Wednesday, February 3, 2016

BOE candidates raising big bucks

Contested races for the part-time Knox County school board seats are again drawing big bucks from many of the candidates’ supporters.

At this point, though, the contests probably won’t set any local Board of Education fund-raising records.

Still, two candidates raised well over $20,000 headed into the March 1 primaries and secured donations from some of Knoxville’s biggest players, including local politicians, businessmen and developers.

As it stands, four of the nine Board of Education seats are up for election this year, but only two are contested. The part-time seat pays roughly $21,500 a year, and members are tasked with helping the superintendent oversee an annual budget of more than $420 million.

The reporting period for the financial disclosures, which were due Monday, covers July 1, 2015 through Jan. 15.

Here’s a snapshot of the races:

2nd District: In what is billed by a number of political observers as a “David and Goliath” contest, candidate Grant Standefer has raised the most of any candidate – $29,600.

His opponent, Jennifer Owen, has secured only $525, which is less than 2 percent of the total Standefer took in.

More than half of Standefer’s contributions are for more than $1,500, and come from a number of well-known local names.

For example, his supporters include Raja Jubran, CEO of Denark Construction; Pilot Corporation founder Jim Haslam and his wife, Natalie; PetSafe CEO and state economic and community development Commissioner Randy Boyd and his wife; and David Schmid of RLS Logistics.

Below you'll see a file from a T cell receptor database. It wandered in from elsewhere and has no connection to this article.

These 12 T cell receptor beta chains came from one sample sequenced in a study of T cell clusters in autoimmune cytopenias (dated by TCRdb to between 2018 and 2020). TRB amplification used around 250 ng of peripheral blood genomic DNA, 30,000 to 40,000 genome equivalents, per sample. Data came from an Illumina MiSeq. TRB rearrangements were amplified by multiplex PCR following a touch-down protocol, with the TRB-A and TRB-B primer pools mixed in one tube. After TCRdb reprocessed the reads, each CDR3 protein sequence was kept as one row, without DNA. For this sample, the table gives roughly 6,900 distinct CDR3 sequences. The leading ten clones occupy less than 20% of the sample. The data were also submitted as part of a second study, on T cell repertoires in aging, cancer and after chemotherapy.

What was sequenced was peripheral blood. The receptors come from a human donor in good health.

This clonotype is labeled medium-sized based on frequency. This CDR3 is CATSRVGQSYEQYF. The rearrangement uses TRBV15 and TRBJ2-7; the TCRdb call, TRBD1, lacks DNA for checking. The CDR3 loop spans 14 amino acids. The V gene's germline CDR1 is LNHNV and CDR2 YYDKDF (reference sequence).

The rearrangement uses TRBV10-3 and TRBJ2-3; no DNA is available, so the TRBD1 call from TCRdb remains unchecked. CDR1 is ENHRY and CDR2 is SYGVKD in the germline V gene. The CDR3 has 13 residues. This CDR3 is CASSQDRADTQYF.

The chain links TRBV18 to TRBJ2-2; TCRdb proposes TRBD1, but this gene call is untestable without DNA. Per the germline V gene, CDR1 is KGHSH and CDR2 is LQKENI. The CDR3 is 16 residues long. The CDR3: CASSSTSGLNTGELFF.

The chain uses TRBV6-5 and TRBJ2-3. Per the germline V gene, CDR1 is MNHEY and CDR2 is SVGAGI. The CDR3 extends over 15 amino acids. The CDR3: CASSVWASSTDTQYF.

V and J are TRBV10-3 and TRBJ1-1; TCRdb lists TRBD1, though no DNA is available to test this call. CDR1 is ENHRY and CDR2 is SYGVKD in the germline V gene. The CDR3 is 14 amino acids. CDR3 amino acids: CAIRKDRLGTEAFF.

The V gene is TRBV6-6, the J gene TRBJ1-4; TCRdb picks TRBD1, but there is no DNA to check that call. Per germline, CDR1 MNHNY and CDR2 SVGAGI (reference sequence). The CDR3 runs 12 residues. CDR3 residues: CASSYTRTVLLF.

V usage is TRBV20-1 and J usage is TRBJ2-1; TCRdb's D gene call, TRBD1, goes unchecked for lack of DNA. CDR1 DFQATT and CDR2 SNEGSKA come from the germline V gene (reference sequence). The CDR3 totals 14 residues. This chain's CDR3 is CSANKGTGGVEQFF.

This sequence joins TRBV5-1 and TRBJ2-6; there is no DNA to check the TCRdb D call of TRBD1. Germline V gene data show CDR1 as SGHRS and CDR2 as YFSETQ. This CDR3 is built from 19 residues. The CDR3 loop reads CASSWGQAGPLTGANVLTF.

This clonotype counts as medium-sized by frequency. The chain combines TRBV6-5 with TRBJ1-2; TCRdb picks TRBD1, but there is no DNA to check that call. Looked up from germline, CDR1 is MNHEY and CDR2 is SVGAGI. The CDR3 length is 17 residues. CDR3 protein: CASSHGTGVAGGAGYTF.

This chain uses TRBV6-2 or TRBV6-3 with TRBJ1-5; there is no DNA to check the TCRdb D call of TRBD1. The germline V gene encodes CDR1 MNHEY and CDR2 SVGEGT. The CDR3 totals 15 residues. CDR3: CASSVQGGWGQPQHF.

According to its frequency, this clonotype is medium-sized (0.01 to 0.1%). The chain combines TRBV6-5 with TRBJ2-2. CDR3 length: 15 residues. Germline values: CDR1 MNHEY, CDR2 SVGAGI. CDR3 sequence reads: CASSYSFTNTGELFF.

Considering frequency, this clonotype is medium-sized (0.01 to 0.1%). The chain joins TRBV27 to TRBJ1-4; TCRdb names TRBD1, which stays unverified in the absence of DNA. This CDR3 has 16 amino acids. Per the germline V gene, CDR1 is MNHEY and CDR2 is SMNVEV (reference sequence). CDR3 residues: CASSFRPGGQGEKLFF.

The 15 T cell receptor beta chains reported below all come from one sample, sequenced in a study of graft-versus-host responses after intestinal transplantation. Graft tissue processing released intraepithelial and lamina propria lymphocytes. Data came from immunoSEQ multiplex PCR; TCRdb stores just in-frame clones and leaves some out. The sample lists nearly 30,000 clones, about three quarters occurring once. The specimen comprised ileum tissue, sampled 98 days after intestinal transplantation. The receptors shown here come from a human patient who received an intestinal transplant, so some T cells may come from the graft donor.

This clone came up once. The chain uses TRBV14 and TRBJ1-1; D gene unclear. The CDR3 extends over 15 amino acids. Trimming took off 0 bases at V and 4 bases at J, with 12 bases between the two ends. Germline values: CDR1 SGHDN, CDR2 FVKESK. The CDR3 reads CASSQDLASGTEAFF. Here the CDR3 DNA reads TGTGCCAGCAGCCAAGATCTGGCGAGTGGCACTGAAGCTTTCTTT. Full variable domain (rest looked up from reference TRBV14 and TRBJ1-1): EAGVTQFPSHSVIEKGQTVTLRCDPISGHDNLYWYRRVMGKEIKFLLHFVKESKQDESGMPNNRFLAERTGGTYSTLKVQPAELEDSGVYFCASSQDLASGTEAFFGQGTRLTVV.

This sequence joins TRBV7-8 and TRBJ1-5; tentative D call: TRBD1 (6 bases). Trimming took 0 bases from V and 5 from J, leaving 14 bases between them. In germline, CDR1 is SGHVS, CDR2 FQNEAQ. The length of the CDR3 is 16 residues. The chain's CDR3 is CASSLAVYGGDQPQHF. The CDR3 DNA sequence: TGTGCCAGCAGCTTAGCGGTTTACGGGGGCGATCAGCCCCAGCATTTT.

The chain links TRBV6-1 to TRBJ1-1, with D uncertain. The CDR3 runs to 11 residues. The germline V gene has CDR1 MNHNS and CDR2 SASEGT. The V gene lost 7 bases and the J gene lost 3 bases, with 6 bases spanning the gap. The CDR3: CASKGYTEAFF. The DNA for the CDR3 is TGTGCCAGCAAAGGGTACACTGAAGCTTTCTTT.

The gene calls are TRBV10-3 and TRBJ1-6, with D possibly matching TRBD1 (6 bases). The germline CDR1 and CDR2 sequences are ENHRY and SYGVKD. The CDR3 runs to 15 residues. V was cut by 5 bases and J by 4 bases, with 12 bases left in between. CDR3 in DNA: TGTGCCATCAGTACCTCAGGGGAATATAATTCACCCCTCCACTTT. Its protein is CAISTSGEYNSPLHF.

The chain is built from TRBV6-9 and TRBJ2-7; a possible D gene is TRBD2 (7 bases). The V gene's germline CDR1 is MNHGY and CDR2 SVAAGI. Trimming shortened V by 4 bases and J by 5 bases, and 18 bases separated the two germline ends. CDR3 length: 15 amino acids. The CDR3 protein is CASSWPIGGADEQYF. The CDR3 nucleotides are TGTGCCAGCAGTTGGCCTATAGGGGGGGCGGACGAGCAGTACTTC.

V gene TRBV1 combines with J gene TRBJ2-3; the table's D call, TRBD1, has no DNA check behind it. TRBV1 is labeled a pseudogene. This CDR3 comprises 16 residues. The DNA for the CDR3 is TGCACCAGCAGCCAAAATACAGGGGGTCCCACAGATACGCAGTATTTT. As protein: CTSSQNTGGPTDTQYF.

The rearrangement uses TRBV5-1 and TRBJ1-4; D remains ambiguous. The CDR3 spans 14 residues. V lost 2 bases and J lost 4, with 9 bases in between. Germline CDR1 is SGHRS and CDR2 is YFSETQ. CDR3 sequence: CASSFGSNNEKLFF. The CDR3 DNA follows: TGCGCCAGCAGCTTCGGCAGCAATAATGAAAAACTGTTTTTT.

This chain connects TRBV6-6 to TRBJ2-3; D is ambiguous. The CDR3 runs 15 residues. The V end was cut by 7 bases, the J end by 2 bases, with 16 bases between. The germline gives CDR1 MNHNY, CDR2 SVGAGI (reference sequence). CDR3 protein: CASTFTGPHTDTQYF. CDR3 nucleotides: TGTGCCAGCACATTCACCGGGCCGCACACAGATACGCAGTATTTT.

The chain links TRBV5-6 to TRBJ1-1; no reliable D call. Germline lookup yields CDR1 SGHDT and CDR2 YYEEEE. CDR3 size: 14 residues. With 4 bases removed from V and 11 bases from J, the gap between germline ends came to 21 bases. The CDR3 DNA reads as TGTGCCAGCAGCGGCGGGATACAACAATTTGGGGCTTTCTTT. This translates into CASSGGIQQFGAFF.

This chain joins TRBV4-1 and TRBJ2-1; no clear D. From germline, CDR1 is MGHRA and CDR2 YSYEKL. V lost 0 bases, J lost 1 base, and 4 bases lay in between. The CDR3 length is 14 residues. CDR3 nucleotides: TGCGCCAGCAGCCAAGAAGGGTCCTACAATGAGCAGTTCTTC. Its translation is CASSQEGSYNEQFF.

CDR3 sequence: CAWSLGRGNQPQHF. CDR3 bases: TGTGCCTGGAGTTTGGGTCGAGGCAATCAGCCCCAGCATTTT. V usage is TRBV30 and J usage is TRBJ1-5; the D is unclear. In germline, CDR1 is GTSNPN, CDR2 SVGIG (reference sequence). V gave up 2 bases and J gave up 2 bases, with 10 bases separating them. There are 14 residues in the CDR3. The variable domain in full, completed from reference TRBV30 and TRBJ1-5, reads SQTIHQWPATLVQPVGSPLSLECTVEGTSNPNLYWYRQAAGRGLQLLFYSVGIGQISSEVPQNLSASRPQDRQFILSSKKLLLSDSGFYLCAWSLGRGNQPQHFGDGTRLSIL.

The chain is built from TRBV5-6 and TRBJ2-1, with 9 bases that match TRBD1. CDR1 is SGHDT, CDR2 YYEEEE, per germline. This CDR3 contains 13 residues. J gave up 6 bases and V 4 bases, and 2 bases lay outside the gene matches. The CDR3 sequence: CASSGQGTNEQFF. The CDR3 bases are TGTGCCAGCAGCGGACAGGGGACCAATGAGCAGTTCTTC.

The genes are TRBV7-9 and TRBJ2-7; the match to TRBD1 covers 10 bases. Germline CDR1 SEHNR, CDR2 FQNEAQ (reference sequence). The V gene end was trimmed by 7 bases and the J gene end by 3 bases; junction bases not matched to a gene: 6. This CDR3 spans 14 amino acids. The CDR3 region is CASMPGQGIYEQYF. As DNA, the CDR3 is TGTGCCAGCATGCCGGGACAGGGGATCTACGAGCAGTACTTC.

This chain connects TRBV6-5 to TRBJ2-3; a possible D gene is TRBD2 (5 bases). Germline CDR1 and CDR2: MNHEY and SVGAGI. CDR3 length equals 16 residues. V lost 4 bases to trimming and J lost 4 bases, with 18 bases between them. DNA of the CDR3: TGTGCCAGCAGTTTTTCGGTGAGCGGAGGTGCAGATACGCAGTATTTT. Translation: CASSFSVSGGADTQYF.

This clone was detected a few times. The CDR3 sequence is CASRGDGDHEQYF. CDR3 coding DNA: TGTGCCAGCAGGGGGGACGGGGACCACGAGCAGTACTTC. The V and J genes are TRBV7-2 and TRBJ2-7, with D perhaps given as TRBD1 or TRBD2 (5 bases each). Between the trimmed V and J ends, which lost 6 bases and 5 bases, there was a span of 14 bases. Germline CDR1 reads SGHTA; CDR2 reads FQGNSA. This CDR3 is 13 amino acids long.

In addition, outgoing school board member Doug Harris and his wife each donated $1,500.
Standefer has spent just under $3,200 during the filing period with most of it paid to Targeted Strategy for consulting and campaign photos.

Owen has spent $122, most of it on a voter database and postage.

5th District: Buddy Pelot has raised the second most of any candidate, bringing in $23,750. He has not spent any of it so far. Most of the same big names that contributed to Standefer also donated to Pelot.

One opponent, Susan Horn, raised $5,105 and spent $1,262. The third candidate in the race, Lori Boudreaux, has raised almost $3,300 and spent $2,340.

No one challenged Tony Norman, a retired biology teacher and former Knox County commissioner, for the 3rd District seat.

He reported raising $3,550 and spending no money, according to his finance summary. Yet, he recorded disbursements of almost $2,700, including payments for a reception and advertising.

In addition, no one challenged Mike McMillan, also a retired teacher, for the 8th District seat.

McMillan, the only incumbent seeking re-election, raised only $450, the least amount of any of the candidates.

The most amount raised and spent in a Knox County school board race, according to a WBIR 10News analysis, was in 2014 by Tracie Sanger – a whopping total of $57,200.

Prior to that, Doug Harris raised and spent $46,600 in 2012.

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